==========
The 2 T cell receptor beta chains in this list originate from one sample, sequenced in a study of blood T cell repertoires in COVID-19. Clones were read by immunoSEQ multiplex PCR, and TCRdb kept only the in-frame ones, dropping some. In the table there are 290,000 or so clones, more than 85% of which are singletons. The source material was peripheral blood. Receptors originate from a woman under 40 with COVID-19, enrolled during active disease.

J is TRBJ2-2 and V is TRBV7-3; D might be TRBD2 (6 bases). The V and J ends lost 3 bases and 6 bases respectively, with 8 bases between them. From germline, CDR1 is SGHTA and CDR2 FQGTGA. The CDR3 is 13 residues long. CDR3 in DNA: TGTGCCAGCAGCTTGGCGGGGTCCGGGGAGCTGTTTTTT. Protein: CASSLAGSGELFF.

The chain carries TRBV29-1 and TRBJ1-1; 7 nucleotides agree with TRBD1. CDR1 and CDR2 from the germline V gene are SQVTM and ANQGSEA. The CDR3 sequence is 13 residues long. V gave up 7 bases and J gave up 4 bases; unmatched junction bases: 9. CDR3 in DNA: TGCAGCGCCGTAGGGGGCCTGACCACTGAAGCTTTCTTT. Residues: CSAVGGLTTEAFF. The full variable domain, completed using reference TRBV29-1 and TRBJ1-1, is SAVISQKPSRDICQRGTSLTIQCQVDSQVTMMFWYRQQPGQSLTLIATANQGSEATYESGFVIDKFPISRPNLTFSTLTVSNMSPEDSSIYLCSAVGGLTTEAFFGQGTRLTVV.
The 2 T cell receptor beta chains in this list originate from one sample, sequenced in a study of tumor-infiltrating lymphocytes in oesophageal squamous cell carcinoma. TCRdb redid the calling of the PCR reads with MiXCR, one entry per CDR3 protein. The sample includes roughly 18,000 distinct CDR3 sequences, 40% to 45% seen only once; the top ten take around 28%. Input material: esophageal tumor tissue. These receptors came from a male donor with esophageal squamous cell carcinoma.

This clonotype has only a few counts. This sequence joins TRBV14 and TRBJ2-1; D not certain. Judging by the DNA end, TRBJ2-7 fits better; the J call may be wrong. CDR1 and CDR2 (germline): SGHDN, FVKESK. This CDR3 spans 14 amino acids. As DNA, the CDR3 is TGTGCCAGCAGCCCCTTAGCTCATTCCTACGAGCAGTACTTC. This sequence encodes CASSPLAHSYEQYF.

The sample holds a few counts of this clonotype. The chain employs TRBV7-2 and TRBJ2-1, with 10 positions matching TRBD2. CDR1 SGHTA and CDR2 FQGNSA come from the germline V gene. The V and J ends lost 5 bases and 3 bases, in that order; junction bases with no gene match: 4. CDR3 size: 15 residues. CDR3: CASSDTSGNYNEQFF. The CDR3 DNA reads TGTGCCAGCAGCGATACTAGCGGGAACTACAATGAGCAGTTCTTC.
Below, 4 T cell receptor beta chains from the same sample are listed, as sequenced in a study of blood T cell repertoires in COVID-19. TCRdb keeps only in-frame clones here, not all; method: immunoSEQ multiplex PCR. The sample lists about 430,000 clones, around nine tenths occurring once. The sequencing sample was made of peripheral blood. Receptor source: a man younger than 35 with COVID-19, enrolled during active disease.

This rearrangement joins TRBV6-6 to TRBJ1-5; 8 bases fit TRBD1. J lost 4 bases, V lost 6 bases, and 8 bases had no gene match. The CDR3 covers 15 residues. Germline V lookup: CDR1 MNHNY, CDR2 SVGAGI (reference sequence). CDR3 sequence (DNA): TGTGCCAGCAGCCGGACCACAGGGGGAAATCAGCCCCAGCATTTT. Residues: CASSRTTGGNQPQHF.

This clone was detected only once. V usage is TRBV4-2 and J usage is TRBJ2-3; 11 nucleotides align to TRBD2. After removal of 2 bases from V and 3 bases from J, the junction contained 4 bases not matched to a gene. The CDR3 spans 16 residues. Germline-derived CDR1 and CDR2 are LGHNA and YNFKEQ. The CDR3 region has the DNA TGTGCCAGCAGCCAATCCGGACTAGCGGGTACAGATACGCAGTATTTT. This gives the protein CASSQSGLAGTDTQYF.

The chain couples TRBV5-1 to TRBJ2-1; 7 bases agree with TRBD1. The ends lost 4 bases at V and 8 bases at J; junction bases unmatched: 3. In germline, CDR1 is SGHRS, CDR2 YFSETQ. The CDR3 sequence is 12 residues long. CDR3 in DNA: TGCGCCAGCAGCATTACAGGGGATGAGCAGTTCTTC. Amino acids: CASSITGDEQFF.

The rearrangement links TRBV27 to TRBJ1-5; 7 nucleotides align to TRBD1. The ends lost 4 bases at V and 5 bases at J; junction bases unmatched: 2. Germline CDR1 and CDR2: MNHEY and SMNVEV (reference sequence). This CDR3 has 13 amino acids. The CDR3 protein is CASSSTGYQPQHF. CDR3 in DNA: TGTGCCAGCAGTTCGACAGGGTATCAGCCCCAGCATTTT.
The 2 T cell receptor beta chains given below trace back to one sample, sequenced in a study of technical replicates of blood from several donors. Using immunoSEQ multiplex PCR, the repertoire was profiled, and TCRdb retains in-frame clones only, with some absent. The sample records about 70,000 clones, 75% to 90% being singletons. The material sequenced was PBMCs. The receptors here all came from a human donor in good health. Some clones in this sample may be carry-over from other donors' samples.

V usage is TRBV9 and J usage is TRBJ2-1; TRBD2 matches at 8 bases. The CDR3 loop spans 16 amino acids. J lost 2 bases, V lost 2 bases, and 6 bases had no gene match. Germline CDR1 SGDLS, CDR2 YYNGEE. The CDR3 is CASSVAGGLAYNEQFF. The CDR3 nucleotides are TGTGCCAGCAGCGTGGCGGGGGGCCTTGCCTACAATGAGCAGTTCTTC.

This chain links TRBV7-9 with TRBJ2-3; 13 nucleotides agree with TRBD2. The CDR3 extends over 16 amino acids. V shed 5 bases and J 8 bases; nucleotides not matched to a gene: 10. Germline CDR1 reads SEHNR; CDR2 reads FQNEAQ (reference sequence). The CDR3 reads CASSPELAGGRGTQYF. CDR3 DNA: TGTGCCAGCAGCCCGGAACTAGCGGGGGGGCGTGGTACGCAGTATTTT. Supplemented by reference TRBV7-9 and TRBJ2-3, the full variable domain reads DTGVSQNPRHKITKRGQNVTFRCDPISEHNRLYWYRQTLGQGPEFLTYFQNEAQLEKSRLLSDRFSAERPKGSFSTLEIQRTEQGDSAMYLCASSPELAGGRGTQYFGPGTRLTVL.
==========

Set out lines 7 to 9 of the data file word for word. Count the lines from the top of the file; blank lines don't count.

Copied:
Below, 4 T cell receptor beta chains from the same sample are listed, as sequenced in a study of blood T cell repertoires in COVID-19. TCRdb keeps only in-frame clones here, not all; method: immunoSEQ multiplex PCR. The sample lists about 430,000 clones, around nine tenths occurring once. The sequencing sample was made of peripheral blood. Receptor source: a man younger than 35 with COVID-19, enrolled during active disease.

This rearrangement joins TRBV6-6 to TRBJ1-5; 8 bases fit TRBD1. J lost 4 bases, V lost 6 bases, and 8 bases had no gene match. The CDR3 covers 15 residues. Germline V lookup: CDR1 MNHNY, CDR2 SVGAGI (reference sequence). CDR3 sequence (DNA): TGTGCCAGCAGCCGGACCACAGGGGGAAATCAGCCCCAGCATTTT. Residues: CASSRTTGGNQPQHF.

This clone was detected only once. V usage is TRBV4-2 and J usage is TRBJ2-3; 11 nucleotides align to TRBD2. After removal of 2 bases from V and 3 bases from J, the junction contained 4 bases not matched to a gene. The CDR3 spans 16 residues. Germline-derived CDR1 and CDR2 are LGHNA and YNFKEQ. The CDR3 region has the DNA TGTGCCAGCAGCCAATCCGGACTAGCGGGTACAGATACGCAGTATTTT. This gives the protein CASSQSGLAGTDTQYF.